Far away from home, Chinese peacekeepers in Lebanon risk their lives for peace

Xinhua | Updated: 2018-02-12 10:27
A Chinese peacekeeper in the UN Interim Force in Lebanon (UNIFIL) was searching for idle mines scattered along the UN Blue Line between Israel and Lebanon on Feb 5, 2018. [Photo/Xinhua]

YAROUN, Lebanon - More than 6,000 kilometers away from his home and family, 25-year-old Li Junying waked up at 6 am in southern Lebanon and prepared to search for idle mines scattered along the United Nations Blue Line.

Unable to speak a word of Arabic, Li has no personal connection to the small Levantine country or its contentious neighbor Israel. Nonetheless, he is one of more than 400 members of the Chinese military deployed as UN peacekeepers responsible for overseeing calm in the sensitive area by the Mediterranean sea.

Officially known as the United Nations Interim Force in Lebanon, UNIFIL was established by the UN Security Council on March 19, 1978 to oversee the withdrawal of the Israeli occupation of southern Lebanon. The international peacekeeping presence is deployed near the UN demarcated "Blue Line" separating the two countries.

Following three more Israeli invasions in 1982, 2000 and finally 2006, UNIFIL updated its mandate significantly increasing the number of peacekeepers and their responsibilities in the conflict zone.

The Chinese battalion of UN peacekeepers (CHINBATT) were part of the expansions, officially establishing itself in Lebanon on March 31, 2006. While battalions used to rotate about every eight months, troops are now stationed a year in the foreign country before returning to their home.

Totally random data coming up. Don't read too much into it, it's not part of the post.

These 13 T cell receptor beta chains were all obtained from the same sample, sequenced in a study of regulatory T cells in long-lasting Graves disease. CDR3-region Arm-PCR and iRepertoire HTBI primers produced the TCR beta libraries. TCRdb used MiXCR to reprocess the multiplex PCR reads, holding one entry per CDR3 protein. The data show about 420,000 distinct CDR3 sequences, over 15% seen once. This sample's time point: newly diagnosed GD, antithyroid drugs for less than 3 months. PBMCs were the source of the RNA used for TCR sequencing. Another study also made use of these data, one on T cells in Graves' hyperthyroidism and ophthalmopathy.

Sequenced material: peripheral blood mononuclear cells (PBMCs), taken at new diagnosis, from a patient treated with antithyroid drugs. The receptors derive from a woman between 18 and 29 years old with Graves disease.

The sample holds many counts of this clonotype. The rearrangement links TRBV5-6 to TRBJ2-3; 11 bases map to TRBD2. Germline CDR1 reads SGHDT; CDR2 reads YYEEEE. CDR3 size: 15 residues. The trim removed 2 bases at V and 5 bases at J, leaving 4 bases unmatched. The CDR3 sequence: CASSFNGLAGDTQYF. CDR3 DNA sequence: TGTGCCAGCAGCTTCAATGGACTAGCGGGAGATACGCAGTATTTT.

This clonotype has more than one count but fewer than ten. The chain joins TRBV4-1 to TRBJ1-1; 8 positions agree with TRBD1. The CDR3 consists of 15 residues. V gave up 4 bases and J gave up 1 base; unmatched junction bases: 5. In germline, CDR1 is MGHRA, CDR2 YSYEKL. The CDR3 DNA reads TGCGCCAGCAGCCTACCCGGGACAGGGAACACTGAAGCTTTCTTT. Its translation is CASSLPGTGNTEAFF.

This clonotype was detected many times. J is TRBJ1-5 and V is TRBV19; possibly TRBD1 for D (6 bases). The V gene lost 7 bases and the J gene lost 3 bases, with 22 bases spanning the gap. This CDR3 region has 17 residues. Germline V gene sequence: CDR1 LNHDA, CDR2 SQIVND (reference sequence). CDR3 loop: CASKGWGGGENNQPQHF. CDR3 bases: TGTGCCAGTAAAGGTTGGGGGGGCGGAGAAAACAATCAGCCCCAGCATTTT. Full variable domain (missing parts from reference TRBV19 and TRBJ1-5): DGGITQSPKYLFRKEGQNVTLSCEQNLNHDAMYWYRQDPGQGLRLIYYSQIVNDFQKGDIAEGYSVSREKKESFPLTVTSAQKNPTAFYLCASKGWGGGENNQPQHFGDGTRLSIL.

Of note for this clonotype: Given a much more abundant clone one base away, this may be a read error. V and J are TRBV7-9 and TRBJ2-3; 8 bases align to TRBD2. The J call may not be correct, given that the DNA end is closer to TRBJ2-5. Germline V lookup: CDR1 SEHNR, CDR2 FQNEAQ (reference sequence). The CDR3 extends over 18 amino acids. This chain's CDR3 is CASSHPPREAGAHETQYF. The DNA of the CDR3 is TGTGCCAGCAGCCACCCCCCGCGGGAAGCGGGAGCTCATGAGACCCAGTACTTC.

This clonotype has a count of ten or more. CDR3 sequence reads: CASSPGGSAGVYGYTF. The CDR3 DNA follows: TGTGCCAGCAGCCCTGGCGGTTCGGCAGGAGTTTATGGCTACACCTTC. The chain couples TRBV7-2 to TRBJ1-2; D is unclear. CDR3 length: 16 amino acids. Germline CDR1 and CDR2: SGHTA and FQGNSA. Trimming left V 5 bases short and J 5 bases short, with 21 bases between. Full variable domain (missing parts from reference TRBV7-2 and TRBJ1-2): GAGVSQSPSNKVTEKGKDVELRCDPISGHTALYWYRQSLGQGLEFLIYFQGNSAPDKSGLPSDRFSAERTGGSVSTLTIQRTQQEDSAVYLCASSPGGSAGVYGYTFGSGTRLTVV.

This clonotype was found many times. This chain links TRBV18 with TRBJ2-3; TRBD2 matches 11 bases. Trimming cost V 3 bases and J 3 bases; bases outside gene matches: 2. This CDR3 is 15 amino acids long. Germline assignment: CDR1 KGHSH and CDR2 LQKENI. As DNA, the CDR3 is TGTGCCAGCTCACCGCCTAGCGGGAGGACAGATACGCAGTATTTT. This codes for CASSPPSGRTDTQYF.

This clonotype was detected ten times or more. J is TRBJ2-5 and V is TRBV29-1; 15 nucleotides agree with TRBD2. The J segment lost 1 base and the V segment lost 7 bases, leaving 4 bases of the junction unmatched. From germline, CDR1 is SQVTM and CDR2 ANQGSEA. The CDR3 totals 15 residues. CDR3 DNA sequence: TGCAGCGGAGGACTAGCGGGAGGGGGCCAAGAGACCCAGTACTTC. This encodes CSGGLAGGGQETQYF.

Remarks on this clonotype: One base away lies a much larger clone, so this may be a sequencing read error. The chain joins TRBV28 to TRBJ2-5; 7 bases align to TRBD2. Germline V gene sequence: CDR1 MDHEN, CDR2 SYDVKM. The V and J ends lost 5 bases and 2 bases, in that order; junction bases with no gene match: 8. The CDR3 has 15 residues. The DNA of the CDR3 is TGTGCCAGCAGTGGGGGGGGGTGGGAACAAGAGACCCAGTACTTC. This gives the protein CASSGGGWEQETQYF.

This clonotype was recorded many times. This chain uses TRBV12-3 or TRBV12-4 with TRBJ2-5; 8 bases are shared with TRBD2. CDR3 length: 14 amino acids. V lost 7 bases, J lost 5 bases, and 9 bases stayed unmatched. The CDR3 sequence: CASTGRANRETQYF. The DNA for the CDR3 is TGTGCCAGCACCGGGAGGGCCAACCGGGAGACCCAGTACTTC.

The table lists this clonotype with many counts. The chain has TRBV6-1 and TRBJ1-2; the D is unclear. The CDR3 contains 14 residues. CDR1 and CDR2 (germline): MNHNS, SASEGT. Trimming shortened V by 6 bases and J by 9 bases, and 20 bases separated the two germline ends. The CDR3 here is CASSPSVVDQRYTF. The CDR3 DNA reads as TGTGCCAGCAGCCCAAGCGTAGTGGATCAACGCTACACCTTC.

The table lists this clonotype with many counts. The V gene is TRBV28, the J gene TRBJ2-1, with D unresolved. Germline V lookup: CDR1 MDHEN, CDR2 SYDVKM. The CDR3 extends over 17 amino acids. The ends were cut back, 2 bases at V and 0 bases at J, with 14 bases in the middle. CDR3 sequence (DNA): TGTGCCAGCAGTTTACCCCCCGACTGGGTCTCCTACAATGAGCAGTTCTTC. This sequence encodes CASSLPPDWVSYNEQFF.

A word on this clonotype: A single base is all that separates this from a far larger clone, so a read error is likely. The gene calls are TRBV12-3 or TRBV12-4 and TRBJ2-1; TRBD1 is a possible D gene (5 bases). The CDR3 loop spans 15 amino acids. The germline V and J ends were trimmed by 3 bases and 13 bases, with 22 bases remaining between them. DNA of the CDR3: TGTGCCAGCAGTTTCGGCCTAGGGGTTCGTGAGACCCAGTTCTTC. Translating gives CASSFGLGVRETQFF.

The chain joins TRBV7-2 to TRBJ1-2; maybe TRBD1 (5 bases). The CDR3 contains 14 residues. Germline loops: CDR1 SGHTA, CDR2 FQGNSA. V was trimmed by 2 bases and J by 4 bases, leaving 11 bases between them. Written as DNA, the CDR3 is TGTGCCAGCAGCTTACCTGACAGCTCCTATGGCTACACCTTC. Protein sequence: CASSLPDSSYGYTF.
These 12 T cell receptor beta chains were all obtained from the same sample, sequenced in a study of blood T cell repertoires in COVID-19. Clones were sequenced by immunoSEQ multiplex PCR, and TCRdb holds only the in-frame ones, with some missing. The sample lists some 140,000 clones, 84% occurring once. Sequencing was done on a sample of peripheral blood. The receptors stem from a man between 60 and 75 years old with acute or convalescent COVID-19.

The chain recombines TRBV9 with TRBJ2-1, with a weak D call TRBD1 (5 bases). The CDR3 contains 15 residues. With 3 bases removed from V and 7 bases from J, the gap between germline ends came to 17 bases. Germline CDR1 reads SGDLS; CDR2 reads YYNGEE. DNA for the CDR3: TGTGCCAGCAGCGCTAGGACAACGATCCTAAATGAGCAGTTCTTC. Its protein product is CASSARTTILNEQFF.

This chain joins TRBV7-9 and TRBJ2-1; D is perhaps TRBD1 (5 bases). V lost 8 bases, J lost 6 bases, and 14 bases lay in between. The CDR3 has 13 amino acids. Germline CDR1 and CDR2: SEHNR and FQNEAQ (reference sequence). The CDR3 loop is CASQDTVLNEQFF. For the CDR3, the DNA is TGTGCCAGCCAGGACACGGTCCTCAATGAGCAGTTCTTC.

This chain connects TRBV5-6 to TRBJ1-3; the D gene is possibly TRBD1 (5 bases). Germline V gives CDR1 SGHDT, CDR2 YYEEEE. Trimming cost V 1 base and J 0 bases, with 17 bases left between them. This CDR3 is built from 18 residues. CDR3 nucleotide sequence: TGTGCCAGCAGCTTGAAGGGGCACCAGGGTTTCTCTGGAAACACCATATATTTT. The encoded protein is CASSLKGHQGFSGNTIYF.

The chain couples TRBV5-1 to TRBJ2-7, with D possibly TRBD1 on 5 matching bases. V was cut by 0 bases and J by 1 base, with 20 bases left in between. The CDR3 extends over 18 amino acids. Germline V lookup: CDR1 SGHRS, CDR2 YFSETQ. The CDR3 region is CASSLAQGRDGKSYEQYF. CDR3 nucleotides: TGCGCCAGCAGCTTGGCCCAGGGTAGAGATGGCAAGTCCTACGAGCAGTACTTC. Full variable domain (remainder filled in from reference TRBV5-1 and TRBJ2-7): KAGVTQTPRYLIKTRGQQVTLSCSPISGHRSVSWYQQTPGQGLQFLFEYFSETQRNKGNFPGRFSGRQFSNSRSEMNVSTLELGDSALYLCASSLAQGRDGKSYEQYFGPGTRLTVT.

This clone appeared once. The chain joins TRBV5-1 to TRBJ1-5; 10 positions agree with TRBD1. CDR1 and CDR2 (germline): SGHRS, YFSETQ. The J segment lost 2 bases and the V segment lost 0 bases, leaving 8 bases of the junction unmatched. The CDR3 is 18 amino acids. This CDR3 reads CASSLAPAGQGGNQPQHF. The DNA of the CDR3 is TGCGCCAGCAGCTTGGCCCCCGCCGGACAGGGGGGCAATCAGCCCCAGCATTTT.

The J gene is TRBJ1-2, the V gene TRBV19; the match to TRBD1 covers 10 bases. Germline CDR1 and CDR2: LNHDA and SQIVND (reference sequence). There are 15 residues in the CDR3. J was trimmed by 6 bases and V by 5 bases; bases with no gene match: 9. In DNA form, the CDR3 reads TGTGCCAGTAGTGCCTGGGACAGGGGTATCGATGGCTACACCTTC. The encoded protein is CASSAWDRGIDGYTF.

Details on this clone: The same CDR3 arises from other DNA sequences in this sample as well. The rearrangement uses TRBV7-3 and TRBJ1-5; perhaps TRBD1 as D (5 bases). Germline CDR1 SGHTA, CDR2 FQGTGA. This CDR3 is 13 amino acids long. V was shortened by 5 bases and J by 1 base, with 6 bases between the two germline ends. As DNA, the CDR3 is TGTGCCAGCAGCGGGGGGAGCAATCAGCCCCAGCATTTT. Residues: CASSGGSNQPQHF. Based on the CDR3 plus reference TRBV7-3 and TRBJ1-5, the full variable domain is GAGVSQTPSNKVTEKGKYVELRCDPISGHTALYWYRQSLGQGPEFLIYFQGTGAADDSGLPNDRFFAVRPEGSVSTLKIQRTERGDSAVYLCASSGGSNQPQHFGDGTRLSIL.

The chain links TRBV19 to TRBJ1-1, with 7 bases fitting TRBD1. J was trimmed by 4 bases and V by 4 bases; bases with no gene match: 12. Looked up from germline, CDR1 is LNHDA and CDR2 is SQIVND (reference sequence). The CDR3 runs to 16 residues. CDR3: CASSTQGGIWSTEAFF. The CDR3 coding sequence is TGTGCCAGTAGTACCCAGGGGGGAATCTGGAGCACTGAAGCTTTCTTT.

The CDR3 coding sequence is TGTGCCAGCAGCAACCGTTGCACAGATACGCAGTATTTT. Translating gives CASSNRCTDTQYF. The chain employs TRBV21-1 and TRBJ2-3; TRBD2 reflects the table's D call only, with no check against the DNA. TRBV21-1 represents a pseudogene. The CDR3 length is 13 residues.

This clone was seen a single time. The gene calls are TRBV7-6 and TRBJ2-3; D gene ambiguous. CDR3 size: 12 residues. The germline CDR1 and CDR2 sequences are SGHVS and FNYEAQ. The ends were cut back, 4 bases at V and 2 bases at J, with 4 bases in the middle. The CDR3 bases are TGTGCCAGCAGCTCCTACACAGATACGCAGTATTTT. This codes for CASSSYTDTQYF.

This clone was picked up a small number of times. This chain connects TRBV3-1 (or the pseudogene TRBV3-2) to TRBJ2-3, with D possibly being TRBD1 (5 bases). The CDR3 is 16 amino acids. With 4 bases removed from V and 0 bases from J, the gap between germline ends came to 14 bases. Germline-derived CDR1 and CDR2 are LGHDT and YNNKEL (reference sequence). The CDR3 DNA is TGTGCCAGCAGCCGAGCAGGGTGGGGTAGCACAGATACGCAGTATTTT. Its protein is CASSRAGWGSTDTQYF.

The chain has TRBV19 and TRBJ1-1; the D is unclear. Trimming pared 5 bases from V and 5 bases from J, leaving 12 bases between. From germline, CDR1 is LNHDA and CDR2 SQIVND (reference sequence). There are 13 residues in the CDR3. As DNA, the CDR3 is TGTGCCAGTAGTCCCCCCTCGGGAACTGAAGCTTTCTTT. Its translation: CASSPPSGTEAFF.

As a representative of China in CHINBATT, Sergeant Li and about 60 other men (some only 22-year-old) are tasked specifically to disarm over half a million mines left by Israel.

The majority of these fatal devices are densely packed along the southern border. Following the Israeli withdrawal in 2006, mines and cluster munitions have resulted in over 200 deaths and hundreds of more injuries.

"I was scared at first," Li admitted while recounting his first day in the field.

"Even though we were trained in China and (Lebanon), it's normal to be a little afraid. Everyone is at first, but there is a lot of supervision."

Despite his young age, Li is currently serving his second mission in southern Lebanon. He first arrived in 2013 when he was also tasked to clear the land of explosives.

Sitting next to him, 29-year-old Sergeant Jin Wei, who is on his third rotation in Lebanon, nodded his head.

"My parents were worried when I told them what I was doing," Jin told Xinhua.

"But we work very carefully and don't make mistakes."

Lieutenant Colonel Luo Qiang, the head supervisor of CHINBATT's demining team laughed in agreement.

"The Chinese are special," he said proudly noting CHINBATT's clear record of any accidents and injuries since the beginning of their work in 2006.

"We work professionally and we never make mistakes."

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